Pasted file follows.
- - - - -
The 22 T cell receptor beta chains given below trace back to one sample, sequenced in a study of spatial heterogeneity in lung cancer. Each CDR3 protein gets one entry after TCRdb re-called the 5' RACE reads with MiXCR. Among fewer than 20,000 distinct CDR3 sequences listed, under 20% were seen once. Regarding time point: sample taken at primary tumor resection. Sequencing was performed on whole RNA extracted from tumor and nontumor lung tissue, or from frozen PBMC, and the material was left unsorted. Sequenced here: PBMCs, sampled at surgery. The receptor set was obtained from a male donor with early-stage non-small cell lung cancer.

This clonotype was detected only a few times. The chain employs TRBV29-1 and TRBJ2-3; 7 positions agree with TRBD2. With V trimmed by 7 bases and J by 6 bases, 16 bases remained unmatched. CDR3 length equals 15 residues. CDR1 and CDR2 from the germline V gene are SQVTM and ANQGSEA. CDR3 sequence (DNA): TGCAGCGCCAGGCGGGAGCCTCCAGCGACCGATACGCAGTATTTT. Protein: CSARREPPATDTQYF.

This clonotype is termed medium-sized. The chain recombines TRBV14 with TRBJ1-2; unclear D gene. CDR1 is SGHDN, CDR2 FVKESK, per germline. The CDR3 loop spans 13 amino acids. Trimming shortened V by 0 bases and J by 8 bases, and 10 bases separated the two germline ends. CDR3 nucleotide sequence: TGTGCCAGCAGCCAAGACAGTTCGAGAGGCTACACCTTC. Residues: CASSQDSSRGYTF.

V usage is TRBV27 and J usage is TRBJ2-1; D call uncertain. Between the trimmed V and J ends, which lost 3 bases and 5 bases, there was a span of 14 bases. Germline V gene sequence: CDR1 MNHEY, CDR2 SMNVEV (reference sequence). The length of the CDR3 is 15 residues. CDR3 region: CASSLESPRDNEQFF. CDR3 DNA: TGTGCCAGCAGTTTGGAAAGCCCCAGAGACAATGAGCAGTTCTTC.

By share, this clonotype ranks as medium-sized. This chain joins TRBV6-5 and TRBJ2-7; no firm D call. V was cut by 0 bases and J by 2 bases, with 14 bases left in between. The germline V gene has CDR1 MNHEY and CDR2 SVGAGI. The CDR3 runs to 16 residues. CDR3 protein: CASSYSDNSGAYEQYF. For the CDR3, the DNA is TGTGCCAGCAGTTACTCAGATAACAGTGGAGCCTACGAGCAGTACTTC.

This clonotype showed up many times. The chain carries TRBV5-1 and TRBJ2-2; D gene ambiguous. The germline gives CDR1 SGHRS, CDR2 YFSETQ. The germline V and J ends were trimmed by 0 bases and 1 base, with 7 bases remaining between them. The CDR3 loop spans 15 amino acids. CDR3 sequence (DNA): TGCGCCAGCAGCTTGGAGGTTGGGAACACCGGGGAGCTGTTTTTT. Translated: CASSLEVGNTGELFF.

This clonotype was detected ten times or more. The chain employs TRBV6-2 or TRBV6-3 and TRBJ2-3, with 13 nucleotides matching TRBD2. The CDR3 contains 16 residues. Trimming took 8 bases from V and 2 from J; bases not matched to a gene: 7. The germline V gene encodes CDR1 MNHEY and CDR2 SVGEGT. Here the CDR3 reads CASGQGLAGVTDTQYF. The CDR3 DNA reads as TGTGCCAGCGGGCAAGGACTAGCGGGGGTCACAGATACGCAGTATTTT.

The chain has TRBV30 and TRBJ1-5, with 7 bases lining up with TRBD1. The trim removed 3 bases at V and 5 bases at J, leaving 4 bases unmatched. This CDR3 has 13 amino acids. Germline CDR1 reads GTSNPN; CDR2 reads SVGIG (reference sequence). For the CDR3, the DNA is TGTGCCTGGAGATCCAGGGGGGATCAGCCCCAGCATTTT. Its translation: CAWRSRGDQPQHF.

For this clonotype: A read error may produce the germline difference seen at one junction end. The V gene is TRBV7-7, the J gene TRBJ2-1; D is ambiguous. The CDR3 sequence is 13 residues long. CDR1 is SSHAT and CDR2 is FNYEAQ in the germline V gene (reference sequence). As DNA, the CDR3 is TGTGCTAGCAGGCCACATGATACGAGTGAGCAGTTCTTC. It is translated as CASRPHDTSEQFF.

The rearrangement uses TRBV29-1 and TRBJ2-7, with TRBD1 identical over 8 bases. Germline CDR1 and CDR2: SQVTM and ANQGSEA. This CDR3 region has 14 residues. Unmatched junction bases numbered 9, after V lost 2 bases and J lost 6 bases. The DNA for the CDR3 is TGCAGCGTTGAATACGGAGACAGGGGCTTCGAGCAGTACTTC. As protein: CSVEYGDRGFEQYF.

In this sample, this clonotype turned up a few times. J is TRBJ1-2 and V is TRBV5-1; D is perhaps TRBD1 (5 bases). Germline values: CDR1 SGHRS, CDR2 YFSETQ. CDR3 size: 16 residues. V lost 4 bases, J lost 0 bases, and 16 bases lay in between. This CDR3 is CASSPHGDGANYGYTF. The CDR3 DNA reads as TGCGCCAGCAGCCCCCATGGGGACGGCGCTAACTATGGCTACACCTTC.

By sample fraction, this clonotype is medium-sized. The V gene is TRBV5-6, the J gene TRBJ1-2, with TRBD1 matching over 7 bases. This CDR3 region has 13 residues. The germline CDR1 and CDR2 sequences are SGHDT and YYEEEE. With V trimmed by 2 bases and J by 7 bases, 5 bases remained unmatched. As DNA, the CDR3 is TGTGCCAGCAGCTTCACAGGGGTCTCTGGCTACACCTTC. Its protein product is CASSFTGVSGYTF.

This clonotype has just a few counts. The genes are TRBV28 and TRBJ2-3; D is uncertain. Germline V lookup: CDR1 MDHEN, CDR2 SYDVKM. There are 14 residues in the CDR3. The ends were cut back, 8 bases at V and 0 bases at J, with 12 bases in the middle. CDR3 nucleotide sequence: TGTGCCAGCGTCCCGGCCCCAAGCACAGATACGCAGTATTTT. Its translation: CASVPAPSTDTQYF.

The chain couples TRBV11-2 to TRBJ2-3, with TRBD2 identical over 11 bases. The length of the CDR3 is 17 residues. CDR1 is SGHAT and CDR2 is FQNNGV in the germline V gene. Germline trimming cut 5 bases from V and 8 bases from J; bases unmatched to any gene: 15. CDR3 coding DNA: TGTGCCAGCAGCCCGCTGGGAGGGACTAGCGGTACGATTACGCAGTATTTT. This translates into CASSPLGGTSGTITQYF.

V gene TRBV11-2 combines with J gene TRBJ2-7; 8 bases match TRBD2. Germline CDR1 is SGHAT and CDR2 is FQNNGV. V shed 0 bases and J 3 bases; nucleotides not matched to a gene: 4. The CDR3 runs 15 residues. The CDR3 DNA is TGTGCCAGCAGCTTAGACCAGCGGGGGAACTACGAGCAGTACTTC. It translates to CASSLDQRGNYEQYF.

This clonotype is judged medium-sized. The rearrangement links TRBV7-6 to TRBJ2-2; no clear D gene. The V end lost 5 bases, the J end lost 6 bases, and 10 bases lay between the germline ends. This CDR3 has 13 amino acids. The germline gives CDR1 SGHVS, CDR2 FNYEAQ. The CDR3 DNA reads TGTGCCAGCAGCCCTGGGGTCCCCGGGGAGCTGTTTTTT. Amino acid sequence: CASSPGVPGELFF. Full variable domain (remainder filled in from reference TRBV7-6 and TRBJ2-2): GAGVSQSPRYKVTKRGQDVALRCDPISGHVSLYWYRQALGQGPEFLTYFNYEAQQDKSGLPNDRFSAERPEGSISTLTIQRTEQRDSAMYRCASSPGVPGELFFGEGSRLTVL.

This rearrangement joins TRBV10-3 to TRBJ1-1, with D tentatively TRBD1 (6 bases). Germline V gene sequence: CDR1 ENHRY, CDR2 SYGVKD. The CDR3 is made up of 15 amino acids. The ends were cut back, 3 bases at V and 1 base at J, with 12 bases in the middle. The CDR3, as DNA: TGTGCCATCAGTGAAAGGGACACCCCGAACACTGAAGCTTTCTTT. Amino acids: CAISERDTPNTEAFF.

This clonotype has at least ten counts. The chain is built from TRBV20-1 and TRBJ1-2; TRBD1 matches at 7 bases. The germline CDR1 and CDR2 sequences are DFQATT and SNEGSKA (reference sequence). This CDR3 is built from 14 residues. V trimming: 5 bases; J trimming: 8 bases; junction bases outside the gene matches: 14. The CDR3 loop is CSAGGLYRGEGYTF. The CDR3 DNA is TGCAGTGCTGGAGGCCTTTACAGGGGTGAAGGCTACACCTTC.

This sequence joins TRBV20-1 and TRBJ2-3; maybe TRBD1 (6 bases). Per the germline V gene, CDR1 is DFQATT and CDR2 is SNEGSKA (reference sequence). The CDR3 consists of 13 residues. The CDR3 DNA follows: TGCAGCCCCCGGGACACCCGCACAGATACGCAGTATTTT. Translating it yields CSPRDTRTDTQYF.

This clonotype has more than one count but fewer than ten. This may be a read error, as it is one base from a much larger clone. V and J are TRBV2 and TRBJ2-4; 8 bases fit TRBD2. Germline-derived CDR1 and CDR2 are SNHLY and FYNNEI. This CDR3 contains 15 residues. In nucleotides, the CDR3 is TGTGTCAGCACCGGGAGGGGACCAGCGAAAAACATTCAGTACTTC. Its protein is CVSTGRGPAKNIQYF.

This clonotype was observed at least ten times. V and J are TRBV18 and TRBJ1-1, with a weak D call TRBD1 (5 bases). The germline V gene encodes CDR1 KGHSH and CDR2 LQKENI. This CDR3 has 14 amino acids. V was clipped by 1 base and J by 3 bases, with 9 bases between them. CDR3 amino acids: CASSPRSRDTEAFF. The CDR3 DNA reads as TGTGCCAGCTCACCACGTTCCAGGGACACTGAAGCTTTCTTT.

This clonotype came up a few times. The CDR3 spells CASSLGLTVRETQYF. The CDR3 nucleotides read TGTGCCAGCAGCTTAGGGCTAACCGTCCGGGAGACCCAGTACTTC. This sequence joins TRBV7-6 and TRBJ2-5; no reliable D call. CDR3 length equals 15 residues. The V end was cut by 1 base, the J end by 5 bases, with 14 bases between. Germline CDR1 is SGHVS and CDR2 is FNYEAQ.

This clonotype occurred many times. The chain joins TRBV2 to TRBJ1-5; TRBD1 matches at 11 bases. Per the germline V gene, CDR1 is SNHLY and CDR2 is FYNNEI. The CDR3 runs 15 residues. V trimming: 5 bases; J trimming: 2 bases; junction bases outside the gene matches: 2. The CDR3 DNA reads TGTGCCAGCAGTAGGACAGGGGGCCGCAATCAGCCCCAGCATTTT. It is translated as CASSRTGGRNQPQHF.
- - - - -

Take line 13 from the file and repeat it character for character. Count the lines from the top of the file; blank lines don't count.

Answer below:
This clonotype has just a few counts. The genes are TRBV28 and TRBJ2-3; D is uncertain. Germline V lookup: CDR1 MDHEN, CDR2 SYDVKM. There are 14 residues in the CDR3. The ends were cut back, 8 bases at V and 0 bases at J, with 12 bases in the middle. CDR3 nucleotide sequence: TGTGCCAGCGTCCCGGCCCCAAGCACAGATACGCAGTATTTT. Its translation: CASVPAPSTDTQYF.